Into The Void: Mapping Abandoned Mines In 3D


At his office in Ashley next to an abandoned coal breaker, Hughes explained how he and his colleague, Michael Hewitt, turn 2-D paper maps into 3-D digital maps. The process is known as “georeferencing,” and, for them, it involves a lot of mouse-cursor tracing over the lines on scanned images of old mining company and government maps.

On his computer, Hughes pulled up a preliminary map he and Hewitt made by combining mining company maps with data from a series of reports from the U.S. Bureau of Mines in the early 1950s. The map shows the horizontal extent of the pool that formed when the abandoned mines flooded, along with arrows that show the direction of the water’s flow.

EPCAMR also measured the water depth in several of the approximately 40 bore holes all over the Wyoming and Lackawanna valleys. The measurements help Hughes and Hewitt draw boundaries for the underground lakes.

“We would measure the water elevation inside of that bore hole to get at what the elevation of the pool is,” Hughes said. “That elevation of the water, we extend it out underneath the ground to the contour of the underground mine workings.”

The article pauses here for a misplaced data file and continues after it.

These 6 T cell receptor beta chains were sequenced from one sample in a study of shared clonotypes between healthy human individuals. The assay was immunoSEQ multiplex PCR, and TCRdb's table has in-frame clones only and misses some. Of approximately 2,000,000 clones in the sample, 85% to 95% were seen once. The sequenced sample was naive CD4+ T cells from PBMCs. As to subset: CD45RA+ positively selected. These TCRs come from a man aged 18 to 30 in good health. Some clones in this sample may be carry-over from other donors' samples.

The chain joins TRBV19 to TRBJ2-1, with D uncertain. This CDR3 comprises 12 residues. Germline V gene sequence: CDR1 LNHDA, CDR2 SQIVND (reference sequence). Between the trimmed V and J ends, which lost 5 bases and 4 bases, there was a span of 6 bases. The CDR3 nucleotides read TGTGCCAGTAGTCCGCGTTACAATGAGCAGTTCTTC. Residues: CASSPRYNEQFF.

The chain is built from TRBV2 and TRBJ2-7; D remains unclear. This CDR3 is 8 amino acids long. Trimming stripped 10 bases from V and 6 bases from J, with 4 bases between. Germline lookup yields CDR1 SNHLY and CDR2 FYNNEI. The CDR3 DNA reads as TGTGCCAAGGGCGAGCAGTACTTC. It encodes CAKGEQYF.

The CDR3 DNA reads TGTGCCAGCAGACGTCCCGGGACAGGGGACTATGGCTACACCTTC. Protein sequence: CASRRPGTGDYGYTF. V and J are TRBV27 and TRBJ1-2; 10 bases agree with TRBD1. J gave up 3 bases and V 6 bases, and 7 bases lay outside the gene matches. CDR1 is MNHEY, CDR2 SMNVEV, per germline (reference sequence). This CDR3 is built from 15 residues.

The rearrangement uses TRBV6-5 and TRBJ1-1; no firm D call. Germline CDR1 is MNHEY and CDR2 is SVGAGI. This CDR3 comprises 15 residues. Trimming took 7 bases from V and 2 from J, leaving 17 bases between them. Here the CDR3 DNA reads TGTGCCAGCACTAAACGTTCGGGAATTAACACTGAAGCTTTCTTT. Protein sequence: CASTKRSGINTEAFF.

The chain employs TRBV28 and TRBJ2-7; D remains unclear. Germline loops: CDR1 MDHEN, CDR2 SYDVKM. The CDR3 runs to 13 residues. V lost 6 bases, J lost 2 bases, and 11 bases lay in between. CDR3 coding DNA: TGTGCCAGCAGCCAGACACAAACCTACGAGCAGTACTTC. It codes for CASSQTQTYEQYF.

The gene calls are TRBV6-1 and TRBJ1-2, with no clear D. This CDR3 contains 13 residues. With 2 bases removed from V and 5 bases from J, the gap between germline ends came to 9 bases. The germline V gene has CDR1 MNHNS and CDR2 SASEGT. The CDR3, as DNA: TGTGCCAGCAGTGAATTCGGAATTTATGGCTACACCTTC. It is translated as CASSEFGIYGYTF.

The map they created using these methods is still two-dimensional. To add the vertical axis, Hughes is using cross-section maps of the Lackawanna and Wyoming valleys, which he lines up on a virtual plane. The series of cross-sections looks like a set of sheets hung up on a virtual clothesline. Hughes said this process is known as “curtaining.”

He uses a mouse to trace the lines on the cross-sections representing rock, coal and void space. Combining this with the horizontal map yields a digital, 3-D representation of the Lackawanna and Wyoming valleys.

When completed, the maps could help property owners decide whether to carry the department’s mine subsidence insurance, Witman said. She said the average cost to repair a home with mine subsidence damage is $50,000.

Ninety-five percent of people living in mine-affected areas do not carry subsidence insurance, Ruane said.

But most residents do know about it, according to the board’s surveys.

“The vast majority of people in the mining region know about mine subsidence and know about mine subsidence insurance,” he said. Most are simply willing to take a risk.

Keith Tucker, executive director of Lackawanna Neighbors Inc., said his organization carries mine subsidence insurance on the properties it manages.

He said one subsidence in the 1990s did $200,000 of property damage to a 10-acre site. In summer 2012, a sewer line disappeared underneath Midtown Apartments on Adams Avenue. Tucker said when a construction crew cut into the kitchen floor in the apartment complex, they found a void underneath.

The most recent incident was a few months ago at Vine Street and Adams Avenue. Tucker said the corner of a building was cracking, so he called DEP. Within a day, the department arrived to prop it up, he said.

“If I had a home, I’d like to see it and look at what’s under my house,” he said.

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Posted by on Nov 1st, 2013 and filed under News. You can follow any responses to this entry through the RSS 2.0. Both comments and pings are currently closed.

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